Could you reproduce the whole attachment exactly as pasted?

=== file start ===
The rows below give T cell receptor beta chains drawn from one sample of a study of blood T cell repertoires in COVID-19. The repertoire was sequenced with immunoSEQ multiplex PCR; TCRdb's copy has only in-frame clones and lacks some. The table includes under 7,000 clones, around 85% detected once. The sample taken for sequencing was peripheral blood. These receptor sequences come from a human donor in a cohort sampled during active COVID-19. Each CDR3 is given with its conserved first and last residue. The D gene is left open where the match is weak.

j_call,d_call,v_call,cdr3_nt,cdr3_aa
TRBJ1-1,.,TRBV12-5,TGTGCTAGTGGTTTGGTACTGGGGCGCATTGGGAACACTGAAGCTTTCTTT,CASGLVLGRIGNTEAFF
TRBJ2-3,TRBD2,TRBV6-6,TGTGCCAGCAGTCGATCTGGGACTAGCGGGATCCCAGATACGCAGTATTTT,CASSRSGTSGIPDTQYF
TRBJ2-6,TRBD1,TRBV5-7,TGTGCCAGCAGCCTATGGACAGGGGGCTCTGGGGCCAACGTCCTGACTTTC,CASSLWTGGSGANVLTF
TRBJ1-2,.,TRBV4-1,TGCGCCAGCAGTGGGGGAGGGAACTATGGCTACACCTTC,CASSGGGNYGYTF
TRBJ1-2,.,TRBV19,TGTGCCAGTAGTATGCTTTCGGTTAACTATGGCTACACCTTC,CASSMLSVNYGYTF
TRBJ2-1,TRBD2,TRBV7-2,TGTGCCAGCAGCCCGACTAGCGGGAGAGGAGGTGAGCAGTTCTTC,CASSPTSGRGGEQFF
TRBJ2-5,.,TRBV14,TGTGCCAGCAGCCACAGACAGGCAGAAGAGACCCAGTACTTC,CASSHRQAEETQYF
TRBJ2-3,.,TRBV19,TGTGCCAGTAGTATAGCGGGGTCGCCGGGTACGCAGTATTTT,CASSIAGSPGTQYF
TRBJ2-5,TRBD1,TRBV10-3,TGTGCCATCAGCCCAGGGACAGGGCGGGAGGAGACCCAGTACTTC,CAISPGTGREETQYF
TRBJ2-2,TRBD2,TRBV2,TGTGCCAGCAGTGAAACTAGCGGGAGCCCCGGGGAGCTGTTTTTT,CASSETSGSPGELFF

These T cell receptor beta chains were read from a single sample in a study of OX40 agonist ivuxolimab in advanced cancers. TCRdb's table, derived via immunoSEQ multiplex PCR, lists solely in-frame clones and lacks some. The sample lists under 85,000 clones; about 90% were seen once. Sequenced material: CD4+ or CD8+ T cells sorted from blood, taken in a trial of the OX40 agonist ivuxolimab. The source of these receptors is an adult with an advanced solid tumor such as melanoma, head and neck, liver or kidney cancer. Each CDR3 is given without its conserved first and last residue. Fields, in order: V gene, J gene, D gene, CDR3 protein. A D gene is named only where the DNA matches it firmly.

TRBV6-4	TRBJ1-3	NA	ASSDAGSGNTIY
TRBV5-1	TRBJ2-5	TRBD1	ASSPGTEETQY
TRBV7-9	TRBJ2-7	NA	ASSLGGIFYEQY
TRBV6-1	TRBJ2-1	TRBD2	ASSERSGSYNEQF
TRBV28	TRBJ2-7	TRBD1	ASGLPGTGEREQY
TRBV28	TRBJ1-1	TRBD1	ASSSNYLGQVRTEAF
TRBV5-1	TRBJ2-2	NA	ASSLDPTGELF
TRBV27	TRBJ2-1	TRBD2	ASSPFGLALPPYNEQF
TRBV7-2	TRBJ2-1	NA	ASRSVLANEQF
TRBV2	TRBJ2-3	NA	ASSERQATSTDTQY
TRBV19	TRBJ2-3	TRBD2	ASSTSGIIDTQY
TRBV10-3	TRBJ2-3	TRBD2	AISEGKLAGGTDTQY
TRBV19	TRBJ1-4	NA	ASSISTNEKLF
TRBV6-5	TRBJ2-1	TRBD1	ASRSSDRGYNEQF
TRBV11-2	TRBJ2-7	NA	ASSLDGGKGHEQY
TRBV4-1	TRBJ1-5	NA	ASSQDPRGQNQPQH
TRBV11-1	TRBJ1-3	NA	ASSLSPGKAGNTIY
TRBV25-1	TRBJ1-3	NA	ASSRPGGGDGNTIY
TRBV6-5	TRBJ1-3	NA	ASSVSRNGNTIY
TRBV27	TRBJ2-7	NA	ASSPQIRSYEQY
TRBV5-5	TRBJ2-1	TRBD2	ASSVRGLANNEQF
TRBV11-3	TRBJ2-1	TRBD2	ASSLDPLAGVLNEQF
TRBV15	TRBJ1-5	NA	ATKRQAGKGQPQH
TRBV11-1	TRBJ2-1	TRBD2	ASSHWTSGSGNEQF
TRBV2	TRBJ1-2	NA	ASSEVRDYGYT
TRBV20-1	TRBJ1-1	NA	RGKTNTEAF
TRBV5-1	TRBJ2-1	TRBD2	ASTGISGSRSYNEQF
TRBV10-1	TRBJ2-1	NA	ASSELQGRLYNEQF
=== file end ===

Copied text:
The rows below give T cell receptor beta chains drawn from one sample of a study of blood T cell repertoires in COVID-19. The repertoire was sequenced with immunoSEQ multiplex PCR; TCRdb's copy has only in-frame clones and lacks some. The table includes under 7,000 clones, around 85% detected once. The sample taken for sequencing was peripheral blood. These receptor sequences come from a human donor in a cohort sampled during active COVID-19. Each CDR3 is given with its conserved first and last residue. The D gene is left open where the match is weak.

j_call,d_call,v_call,cdr3_nt,cdr3_aa
TRBJ1-1,.,TRBV12-5,TGTGCTAGTGGTTTGGTACTGGGGCGCATTGGGAACACTGAAGCTTTCTTT,CASGLVLGRIGNTEAFF
TRBJ2-3,TRBD2,TRBV6-6,TGTGCCAGCAGTCGATCTGGGACTAGCGGGATCCCAGATACGCAGTATTTT,CASSRSGTSGIPDTQYF
TRBJ2-6,TRBD1,TRBV5-7,TGTGCCAGCAGCCTATGGACAGGGGGCTCTGGGGCCAACGTCCTGACTTTC,CASSLWTGGSGANVLTF
TRBJ1-2,.,TRBV4-1,TGCGCCAGCAGTGGGGGAGGGAACTATGGCTACACCTTC,CASSGGGNYGYTF
TRBJ1-2,.,TRBV19,TGTGCCAGTAGTATGCTTTCGGTTAACTATGGCTACACCTTC,CASSMLSVNYGYTF
TRBJ2-1,TRBD2,TRBV7-2,TGTGCCAGCAGCCCGACTAGCGGGAGAGGAGGTGAGCAGTTCTTC,CASSPTSGRGGEQFF
TRBJ2-5,.,TRBV14,TGTGCCAGCAGCCACAGACAGGCAGAAGAGACCCAGTACTTC,CASSHRQAEETQYF
TRBJ2-3,.,TRBV19,TGTGCCAGTAGTATAGCGGGGTCGCCGGGTACGCAGTATTTT,CASSIAGSPGTQYF
TRBJ2-5,TRBD1,TRBV10-3,TGTGCCATCAGCCCAGGGACAGGGCGGGAGGAGACCCAGTACTTC,CAISPGTGREETQYF
TRBJ2-2,TRBD2,TRBV2,TGTGCCAGCAGTGAAACTAGCGGGAGCCCCGGGGAGCTGTTTTTT,CASSETSGSPGELFF

These T cell receptor beta chains were read from a single sample in a study of OX40 agonist ivuxolimab in advanced cancers. TCRdb's table, derived via immunoSEQ multiplex PCR, lists solely in-frame clones and lacks some. The sample lists under 85,000 clones; about 90% were seen once. Sequenced material: CD4+ or CD8+ T cells sorted from blood, taken in a trial of the OX40 agonist ivuxolimab. The source of these receptors is an adult with an advanced solid tumor such as melanoma, head and neck, liver or kidney cancer. Each CDR3 is given without its conserved first and last residue. Fields, in order: V gene, J gene, D gene, CDR3 protein. A D gene is named only where the DNA matches it firmly.

TRBV6-4	TRBJ1-3	NA	ASSDAGSGNTIY
TRBV5-1	TRBJ2-5	TRBD1	ASSPGTEETQY
TRBV7-9	TRBJ2-7	NA	ASSLGGIFYEQY
TRBV6-1	TRBJ2-1	TRBD2	ASSERSGSYNEQF
TRBV28	TRBJ2-7	TRBD1	ASGLPGTGEREQY
TRBV28	TRBJ1-1	TRBD1	ASSSNYLGQVRTEAF
TRBV5-1	TRBJ2-2	NA	ASSLDPTGELF
TRBV27	TRBJ2-1	TRBD2	ASSPFGLALPPYNEQF
TRBV7-2	TRBJ2-1	NA	ASRSVLANEQF
TRBV2	TRBJ2-3	NA	ASSERQATSTDTQY
TRBV19	TRBJ2-3	TRBD2	ASSTSGIIDTQY
TRBV10-3	TRBJ2-3	TRBD2	AISEGKLAGGTDTQY
TRBV19	TRBJ1-4	NA	ASSISTNEKLF
TRBV6-5	TRBJ2-1	TRBD1	ASRSSDRGYNEQF
TRBV11-2	TRBJ2-7	NA	ASSLDGGKGHEQY
TRBV4-1	TRBJ1-5	NA	ASSQDPRGQNQPQH
TRBV11-1	TRBJ1-3	NA	ASSLSPGKAGNTIY
TRBV25-1	TRBJ1-3	NA	ASSRPGGGDGNTIY
TRBV6-5	TRBJ1-3	NA	ASSVSRNGNTIY
TRBV27	TRBJ2-7	NA	ASSPQIRSYEQY
TRBV5-5	TRBJ2-1	TRBD2	ASSVRGLANNEQF
TRBV11-3	TRBJ2-1	TRBD2	ASSLDPLAGVLNEQF
TRBV15	TRBJ1-5	NA	ATKRQAGKGQPQH
TRBV11-1	TRBJ2-1	TRBD2	ASSHWTSGSGNEQF
TRBV2	TRBJ1-2	NA	ASSEVRDYGYT
TRBV20-1	TRBJ1-1	NA	RGKTNTEAF
TRBV5-1	TRBJ2-1	TRBD2	ASTGISGSRSYNEQF
TRBV10-1	TRBJ2-1	NA	ASSELQGRLYNEQF